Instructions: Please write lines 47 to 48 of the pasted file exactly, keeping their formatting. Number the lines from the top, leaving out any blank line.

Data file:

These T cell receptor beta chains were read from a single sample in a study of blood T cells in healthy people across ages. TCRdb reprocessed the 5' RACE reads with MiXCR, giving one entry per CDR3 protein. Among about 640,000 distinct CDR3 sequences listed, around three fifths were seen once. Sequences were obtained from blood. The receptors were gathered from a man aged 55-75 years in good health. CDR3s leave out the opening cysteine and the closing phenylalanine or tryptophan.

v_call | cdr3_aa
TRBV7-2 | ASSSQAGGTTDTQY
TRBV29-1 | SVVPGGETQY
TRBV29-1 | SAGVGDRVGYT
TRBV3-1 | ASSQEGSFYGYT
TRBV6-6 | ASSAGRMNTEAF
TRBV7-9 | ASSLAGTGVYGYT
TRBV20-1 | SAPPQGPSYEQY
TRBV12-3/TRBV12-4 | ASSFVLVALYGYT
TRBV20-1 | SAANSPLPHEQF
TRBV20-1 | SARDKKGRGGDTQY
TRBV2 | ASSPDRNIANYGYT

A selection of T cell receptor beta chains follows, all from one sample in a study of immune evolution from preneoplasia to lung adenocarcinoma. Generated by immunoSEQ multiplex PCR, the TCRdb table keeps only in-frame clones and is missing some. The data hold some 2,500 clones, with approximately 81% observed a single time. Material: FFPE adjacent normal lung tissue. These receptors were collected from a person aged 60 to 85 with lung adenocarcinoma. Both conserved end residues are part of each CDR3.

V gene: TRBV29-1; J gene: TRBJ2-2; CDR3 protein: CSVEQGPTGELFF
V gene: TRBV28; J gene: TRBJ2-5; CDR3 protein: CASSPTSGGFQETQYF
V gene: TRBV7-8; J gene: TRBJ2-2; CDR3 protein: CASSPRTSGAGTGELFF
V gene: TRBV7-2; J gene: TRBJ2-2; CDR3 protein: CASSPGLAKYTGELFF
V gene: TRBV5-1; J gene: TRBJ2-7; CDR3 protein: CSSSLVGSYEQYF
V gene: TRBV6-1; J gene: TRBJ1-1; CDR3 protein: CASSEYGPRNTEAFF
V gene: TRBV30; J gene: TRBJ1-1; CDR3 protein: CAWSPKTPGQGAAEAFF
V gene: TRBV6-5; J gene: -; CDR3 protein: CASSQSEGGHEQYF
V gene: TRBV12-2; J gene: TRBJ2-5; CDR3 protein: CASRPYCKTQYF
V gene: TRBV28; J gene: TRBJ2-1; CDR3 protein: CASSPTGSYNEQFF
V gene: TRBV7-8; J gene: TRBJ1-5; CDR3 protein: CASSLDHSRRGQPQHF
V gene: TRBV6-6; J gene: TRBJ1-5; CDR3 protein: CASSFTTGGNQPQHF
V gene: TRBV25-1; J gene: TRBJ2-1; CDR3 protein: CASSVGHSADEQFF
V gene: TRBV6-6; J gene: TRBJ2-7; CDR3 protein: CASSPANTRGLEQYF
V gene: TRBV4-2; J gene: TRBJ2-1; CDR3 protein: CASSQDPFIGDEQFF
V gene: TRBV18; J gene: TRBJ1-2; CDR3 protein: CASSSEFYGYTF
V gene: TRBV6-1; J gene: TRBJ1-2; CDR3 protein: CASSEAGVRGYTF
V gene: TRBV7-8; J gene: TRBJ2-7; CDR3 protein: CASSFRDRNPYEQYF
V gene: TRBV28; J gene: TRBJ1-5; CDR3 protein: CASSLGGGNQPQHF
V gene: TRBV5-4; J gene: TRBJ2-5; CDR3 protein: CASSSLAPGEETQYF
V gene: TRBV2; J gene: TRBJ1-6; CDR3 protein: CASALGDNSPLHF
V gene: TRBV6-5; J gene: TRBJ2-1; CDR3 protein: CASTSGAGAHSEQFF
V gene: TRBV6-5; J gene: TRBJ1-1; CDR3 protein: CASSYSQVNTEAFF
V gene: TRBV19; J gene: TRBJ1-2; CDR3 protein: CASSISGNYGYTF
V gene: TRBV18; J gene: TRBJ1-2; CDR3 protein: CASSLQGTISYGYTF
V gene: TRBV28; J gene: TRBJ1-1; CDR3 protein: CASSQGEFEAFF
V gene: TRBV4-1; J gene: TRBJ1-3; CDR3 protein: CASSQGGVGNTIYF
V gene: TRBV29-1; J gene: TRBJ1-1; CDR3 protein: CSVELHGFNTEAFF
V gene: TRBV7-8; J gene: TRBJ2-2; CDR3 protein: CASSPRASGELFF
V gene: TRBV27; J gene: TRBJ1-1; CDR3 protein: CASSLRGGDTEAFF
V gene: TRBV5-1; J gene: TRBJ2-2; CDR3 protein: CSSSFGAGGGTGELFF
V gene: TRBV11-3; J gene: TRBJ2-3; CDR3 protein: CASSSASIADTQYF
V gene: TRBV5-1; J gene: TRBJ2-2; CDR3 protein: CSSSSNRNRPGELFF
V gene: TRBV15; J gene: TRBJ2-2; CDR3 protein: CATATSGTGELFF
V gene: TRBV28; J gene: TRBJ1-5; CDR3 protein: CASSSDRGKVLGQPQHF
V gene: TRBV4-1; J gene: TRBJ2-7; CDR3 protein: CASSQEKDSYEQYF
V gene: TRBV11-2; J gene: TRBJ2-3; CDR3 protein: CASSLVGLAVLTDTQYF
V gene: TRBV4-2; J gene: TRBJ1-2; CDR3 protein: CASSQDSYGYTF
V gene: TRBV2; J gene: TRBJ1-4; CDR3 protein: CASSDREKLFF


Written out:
V gene: TRBV5-1; J gene: TRBJ2-2; CDR3 protein: CSSSSNRNRPGELFF
V gene: TRBV15; J gene: TRBJ2-2; CDR3 protein: CATATSGTGELFF